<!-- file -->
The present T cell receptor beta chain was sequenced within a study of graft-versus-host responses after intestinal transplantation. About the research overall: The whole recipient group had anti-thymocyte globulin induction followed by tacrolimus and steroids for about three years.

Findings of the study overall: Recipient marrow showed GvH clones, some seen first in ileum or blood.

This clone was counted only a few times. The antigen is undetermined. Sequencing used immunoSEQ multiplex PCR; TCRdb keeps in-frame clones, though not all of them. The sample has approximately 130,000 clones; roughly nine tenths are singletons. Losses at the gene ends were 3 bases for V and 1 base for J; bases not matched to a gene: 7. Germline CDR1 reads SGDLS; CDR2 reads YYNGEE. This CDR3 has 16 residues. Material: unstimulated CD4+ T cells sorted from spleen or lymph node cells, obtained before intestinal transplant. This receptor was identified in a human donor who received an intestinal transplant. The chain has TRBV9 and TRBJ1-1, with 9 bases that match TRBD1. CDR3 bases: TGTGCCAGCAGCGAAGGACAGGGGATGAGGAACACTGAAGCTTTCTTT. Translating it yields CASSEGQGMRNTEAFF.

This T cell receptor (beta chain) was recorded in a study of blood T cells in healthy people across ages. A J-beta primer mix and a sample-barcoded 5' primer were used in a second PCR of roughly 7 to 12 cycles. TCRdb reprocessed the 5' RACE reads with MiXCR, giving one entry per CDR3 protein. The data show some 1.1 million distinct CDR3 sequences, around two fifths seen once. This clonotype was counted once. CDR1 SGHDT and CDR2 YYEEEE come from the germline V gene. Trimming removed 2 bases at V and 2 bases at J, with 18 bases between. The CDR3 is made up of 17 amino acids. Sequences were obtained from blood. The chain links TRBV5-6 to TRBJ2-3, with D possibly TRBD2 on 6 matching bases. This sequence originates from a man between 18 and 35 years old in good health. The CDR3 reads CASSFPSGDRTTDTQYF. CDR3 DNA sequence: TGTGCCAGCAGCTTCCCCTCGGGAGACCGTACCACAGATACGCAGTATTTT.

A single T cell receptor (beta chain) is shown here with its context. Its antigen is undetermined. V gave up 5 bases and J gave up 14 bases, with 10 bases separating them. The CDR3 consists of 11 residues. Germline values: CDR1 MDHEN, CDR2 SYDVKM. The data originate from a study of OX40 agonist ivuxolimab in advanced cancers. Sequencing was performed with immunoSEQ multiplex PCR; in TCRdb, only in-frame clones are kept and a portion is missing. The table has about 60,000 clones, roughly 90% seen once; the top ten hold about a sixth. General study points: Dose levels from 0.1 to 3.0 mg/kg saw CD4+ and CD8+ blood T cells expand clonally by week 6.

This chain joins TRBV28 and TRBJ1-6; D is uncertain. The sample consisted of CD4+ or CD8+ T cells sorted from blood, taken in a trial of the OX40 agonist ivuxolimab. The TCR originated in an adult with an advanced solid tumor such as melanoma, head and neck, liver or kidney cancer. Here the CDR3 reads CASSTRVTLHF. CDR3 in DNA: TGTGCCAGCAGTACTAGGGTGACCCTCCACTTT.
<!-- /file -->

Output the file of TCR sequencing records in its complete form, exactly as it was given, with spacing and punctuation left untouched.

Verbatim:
The present T cell receptor beta chain was sequenced within a study of graft-versus-host responses after intestinal transplantation. About the research overall: The whole recipient group had anti-thymocyte globulin induction followed by tacrolimus and steroids for about three years.

Findings of the study overall: Recipient marrow showed GvH clones, some seen first in ileum or blood.

This clone was counted only a few times. The antigen is undetermined. Sequencing used immunoSEQ multiplex PCR; TCRdb keeps in-frame clones, though not all of them. The sample has approximately 130,000 clones; roughly nine tenths are singletons. Losses at the gene ends were 3 bases for V and 1 base for J; bases not matched to a gene: 7. Germline CDR1 reads SGDLS; CDR2 reads YYNGEE. This CDR3 has 16 residues. Material: unstimulated CD4+ T cells sorted from spleen or lymph node cells, obtained before intestinal transplant. This receptor was identified in a human donor who received an intestinal transplant. The chain has TRBV9 and TRBJ1-1, with 9 bases that match TRBD1. CDR3 bases: TGTGCCAGCAGCGAAGGACAGGGGATGAGGAACACTGAAGCTTTCTTT. Translating it yields CASSEGQGMRNTEAFF.

This T cell receptor (beta chain) was recorded in a study of blood T cells in healthy people across ages. A J-beta primer mix and a sample-barcoded 5' primer were used in a second PCR of roughly 7 to 12 cycles. TCRdb reprocessed the 5' RACE reads with MiXCR, giving one entry per CDR3 protein. The data show some 1.1 million distinct CDR3 sequences, around two fifths seen once. This clonotype was counted once. CDR1 SGHDT and CDR2 YYEEEE come from the germline V gene. Trimming removed 2 bases at V and 2 bases at J, with 18 bases between. The CDR3 is made up of 17 amino acids. Sequences were obtained from blood. The chain links TRBV5-6 to TRBJ2-3, with D possibly TRBD2 on 6 matching bases. This sequence originates from a man between 18 and 35 years old in good health. The CDR3 reads CASSFPSGDRTTDTQYF. CDR3 DNA sequence: TGTGCCAGCAGCTTCCCCTCGGGAGACCGTACCACAGATACGCAGTATTTT.

A single T cell receptor (beta chain) is shown here with its context. Its antigen is undetermined. V gave up 5 bases and J gave up 14 bases, with 10 bases separating them. The CDR3 consists of 11 residues. Germline values: CDR1 MDHEN, CDR2 SYDVKM. The data originate from a study of OX40 agonist ivuxolimab in advanced cancers. Sequencing was performed with immunoSEQ multiplex PCR; in TCRdb, only in-frame clones are kept and a portion is missing. The table has about 60,000 clones, roughly 90% seen once; the top ten hold about a sixth. General study points: Dose levels from 0.1 to 3.0 mg/kg saw CD4+ and CD8+ blood T cells expand clonally by week 6.

This chain joins TRBV28 and TRBJ1-6; D is uncertain. The sample consisted of CD4+ or CD8+ T cells sorted from blood, taken in a trial of the OX40 agonist ivuxolimab. The TCR originated in an adult with an advanced solid tumor such as melanoma, head and neck, liver or kidney cancer. Here the CDR3 reads CASSTRVTLHF. CDR3 in DNA: TGTGCCAGCAGTACTAGGGTGACCCTCCACTTT.